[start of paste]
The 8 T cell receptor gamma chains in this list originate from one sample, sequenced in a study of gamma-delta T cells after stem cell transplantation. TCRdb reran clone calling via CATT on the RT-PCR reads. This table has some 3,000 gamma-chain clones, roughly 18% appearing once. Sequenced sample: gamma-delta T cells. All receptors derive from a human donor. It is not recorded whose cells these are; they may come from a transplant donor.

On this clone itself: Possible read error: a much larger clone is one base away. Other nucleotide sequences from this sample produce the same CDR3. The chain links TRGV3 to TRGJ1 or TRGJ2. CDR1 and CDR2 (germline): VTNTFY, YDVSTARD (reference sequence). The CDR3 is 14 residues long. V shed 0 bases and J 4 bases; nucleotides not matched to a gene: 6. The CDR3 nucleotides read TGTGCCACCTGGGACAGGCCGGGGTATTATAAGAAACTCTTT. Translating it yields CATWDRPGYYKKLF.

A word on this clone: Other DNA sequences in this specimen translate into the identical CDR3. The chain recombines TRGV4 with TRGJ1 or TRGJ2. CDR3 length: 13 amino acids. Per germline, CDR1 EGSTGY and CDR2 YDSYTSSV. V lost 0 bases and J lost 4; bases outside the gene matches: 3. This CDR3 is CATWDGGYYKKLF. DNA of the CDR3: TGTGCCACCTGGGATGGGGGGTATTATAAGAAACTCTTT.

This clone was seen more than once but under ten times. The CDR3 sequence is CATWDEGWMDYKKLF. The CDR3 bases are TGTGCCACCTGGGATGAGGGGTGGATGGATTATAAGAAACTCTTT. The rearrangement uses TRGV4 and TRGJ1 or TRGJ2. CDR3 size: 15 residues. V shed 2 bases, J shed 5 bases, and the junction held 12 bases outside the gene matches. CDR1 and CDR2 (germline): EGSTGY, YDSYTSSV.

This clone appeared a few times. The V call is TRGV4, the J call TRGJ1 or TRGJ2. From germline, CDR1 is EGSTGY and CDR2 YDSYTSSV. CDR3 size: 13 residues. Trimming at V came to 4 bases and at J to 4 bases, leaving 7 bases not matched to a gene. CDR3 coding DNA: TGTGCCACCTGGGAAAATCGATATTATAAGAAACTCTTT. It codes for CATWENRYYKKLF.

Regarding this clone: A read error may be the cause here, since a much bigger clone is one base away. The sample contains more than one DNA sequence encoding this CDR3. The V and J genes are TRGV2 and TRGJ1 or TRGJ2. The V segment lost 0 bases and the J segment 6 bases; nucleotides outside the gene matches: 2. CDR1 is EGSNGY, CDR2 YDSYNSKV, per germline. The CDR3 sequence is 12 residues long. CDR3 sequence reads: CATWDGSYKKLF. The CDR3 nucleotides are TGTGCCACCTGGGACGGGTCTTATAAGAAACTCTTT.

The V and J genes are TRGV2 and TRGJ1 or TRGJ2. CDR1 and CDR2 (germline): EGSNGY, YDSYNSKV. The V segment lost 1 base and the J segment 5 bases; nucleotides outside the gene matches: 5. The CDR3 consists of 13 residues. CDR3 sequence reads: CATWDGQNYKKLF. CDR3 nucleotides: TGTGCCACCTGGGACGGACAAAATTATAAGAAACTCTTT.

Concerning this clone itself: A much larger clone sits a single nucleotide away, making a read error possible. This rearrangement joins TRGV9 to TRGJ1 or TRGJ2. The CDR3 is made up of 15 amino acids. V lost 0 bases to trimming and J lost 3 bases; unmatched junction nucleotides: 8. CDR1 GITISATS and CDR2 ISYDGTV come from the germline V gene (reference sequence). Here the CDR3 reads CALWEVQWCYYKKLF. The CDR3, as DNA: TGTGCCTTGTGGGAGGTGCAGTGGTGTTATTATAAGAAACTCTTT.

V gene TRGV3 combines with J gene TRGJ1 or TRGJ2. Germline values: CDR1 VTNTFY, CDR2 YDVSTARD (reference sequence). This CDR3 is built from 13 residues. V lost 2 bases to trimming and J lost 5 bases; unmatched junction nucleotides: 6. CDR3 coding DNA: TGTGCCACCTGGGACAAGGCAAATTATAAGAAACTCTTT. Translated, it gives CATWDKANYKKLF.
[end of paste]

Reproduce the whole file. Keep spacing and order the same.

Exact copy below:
The 8 T cell receptor gamma chains in this list originate from one sample, sequenced in a study of gamma-delta T cells after stem cell transplantation. TCRdb reran clone calling via CATT on the RT-PCR reads. This table has some 3,000 gamma-chain clones, roughly 18% appearing once. Sequenced sample: gamma-delta T cells. All receptors derive from a human donor. It is not recorded whose cells these are; they may come from a transplant donor.

On this clone itself: Possible read error: a much larger clone is one base away. Other nucleotide sequences from this sample produce the same CDR3. The chain links TRGV3 to TRGJ1 or TRGJ2. CDR1 and CDR2 (germline): VTNTFY, YDVSTARD (reference sequence). The CDR3 is 14 residues long. V shed 0 bases and J 4 bases; nucleotides not matched to a gene: 6. The CDR3 nucleotides read TGTGCCACCTGGGACAGGCCGGGGTATTATAAGAAACTCTTT. Translating it yields CATWDRPGYYKKLF.

A word on this clone: Other DNA sequences in this specimen translate into the identical CDR3. The chain recombines TRGV4 with TRGJ1 or TRGJ2. CDR3 length: 13 amino acids. Per germline, CDR1 EGSTGY and CDR2 YDSYTSSV. V lost 0 bases and J lost 4; bases outside the gene matches: 3. This CDR3 is CATWDGGYYKKLF. DNA of the CDR3: TGTGCCACCTGGGATGGGGGGTATTATAAGAAACTCTTT.

This clone was seen more than once but under ten times. The CDR3 sequence is CATWDEGWMDYKKLF. The CDR3 bases are TGTGCCACCTGGGATGAGGGGTGGATGGATTATAAGAAACTCTTT. The rearrangement uses TRGV4 and TRGJ1 or TRGJ2. CDR3 size: 15 residues. V shed 2 bases, J shed 5 bases, and the junction held 12 bases outside the gene matches. CDR1 and CDR2 (germline): EGSTGY, YDSYTSSV.

This clone appeared a few times. The V call is TRGV4, the J call TRGJ1 or TRGJ2. From germline, CDR1 is EGSTGY and CDR2 YDSYTSSV. CDR3 size: 13 residues. Trimming at V came to 4 bases and at J to 4 bases, leaving 7 bases not matched to a gene. CDR3 coding DNA: TGTGCCACCTGGGAAAATCGATATTATAAGAAACTCTTT. It codes for CATWENRYYKKLF.

Regarding this clone: A read error may be the cause here, since a much bigger clone is one base away. The sample contains more than one DNA sequence encoding this CDR3. The V and J genes are TRGV2 and TRGJ1 or TRGJ2. The V segment lost 0 bases and the J segment 6 bases; nucleotides outside the gene matches: 2. CDR1 is EGSNGY, CDR2 YDSYNSKV, per germline. The CDR3 sequence is 12 residues long. CDR3 sequence reads: CATWDGSYKKLF. The CDR3 nucleotides are TGTGCCACCTGGGACGGGTCTTATAAGAAACTCTTT.

The V and J genes are TRGV2 and TRGJ1 or TRGJ2. CDR1 and CDR2 (germline): EGSNGY, YDSYNSKV. The V segment lost 1 base and the J segment 5 bases; nucleotides outside the gene matches: 5. The CDR3 consists of 13 residues. CDR3 sequence reads: CATWDGQNYKKLF. CDR3 nucleotides: TGTGCCACCTGGGACGGACAAAATTATAAGAAACTCTTT.

Concerning this clone itself: A much larger clone sits a single nucleotide away, making a read error possible. This rearrangement joins TRGV9 to TRGJ1 or TRGJ2. The CDR3 is made up of 15 amino acids. V lost 0 bases to trimming and J lost 3 bases; unmatched junction nucleotides: 8. CDR1 GITISATS and CDR2 ISYDGTV come from the germline V gene (reference sequence). Here the CDR3 reads CALWEVQWCYYKKLF. The CDR3, as DNA: TGTGCCTTGTGGGAGGTGCAGTGGTGTTATTATAAGAAACTCTTT.

V gene TRGV3 combines with J gene TRGJ1 or TRGJ2. Germline values: CDR1 VTNTFY, CDR2 YDVSTARD (reference sequence). This CDR3 is built from 13 residues. V lost 2 bases to trimming and J lost 5 bases; unmatched junction nucleotides: 6. CDR3 coding DNA: TGTGCCACCTGGGACAAGGCAAATTATAAGAAACTCTTT. Translated, it gives CATWDKANYKKLF.